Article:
NEW YORK (Reuters) — Small businesses in the United States have lowered their hiring expectations as their confidence in the economy has fallen into another mid-year slump, according to a new survey.
Vistage International, which represents small business owners, said its confidence index fell to 92.8 in the second quarter from 105.1 in the first three months of 2012, which had been its highest level in one year.
For a third year running, the index showed confidence suffering a mid-year fall on the back of a weakening recovery and concern about economic policies.
The proportion of executives who expected the economy to improve over the year fell sharply to 30 per cent, down 19 percentage points.
Views on the economy among small firms were more volatile than its underlying performance, Vistage said in a statement, reflecting uncertainty about growth and "the potential direction of economic and health-care policies".
The second-quarter survey was conducted before last week's ruling by the U.S. Supreme Court in favour of President Barack Obama's health-care reform.
Exactly one-half of the CEOs surveyed still planned to hire over the next 12 months, down from 57 per cent in the January-March period; 42 per cent planned to keep the same level of staffing and eight per cent anticipated a net decline in the number of their employees, up from five percent in the first quarter.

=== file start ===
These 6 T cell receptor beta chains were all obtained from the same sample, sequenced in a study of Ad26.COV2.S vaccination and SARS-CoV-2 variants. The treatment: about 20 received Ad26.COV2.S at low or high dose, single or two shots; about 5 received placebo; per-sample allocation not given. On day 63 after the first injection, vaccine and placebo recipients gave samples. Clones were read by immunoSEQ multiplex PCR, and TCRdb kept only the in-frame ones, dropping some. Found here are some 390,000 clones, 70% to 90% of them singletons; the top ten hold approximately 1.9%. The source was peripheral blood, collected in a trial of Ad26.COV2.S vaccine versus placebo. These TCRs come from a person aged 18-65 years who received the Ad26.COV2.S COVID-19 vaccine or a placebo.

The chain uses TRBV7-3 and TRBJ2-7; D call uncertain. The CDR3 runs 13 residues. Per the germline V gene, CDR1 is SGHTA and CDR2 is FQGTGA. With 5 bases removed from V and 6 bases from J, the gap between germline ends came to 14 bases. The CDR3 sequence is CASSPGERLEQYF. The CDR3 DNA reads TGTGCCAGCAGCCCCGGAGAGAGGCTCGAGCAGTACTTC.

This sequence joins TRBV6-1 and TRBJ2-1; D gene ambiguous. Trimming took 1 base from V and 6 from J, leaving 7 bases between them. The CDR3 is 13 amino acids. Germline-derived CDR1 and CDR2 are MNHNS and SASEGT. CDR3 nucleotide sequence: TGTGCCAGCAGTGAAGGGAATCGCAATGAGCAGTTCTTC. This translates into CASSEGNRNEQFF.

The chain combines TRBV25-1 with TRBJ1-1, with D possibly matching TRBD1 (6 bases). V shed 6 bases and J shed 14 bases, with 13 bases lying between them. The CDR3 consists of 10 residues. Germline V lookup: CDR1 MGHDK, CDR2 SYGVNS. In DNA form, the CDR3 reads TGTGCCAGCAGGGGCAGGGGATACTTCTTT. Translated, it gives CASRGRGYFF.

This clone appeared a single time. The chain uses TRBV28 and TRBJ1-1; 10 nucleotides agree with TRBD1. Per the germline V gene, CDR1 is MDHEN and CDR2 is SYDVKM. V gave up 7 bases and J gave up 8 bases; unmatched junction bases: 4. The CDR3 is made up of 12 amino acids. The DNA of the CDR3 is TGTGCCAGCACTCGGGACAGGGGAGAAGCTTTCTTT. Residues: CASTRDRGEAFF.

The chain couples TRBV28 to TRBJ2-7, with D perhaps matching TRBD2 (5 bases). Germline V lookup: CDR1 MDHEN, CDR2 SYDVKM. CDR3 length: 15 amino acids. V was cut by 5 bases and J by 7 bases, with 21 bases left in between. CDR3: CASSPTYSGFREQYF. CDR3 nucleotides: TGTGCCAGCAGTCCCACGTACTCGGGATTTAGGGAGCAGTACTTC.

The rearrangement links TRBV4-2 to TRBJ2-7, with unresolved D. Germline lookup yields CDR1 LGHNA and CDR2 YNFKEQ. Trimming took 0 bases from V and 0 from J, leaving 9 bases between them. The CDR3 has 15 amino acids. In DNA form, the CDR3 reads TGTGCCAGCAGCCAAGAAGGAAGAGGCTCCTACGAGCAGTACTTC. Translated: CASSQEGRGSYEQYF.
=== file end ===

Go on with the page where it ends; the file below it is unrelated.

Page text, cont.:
Government data on non-farm payrolls, due for release on Friday, is expected to show employers added 90,000 jobs in June, below the level most economists say is needed to keep the unemployment rate steady.
The largest proportion of respondents in the Vistage poll, 32 per cent, cited "economic uncertainty" as their main concern.
Firms also expressed "rising uncertainty about what federal tax and spending reforms will be passed to avoid a nosedive off the 2013 fiscal cliff", said Richard Curtin, an economist at the University of Michigan, in the statement.
A series of tax increases and spending cuts is due to take effect in early 2013 unless a divided Congress can find agreement on how to delay or offset them.
"It's too close and too uncertain to avoid taking some steps now to protect their firms' interests," Curtin said.
Executives scaled back plans for new business spending, with 40 per cent indicating planned investment in property, plants and equipment over the next year, down from 45 per cent last quarter.
Small businesses represent the backbone of the U.S. economy, accounting for about one-half of gross domestic product, according to some estimates.
The survey was compiled in mid-June with responses from chief executives at 1,650 small and medium-sized businesses.
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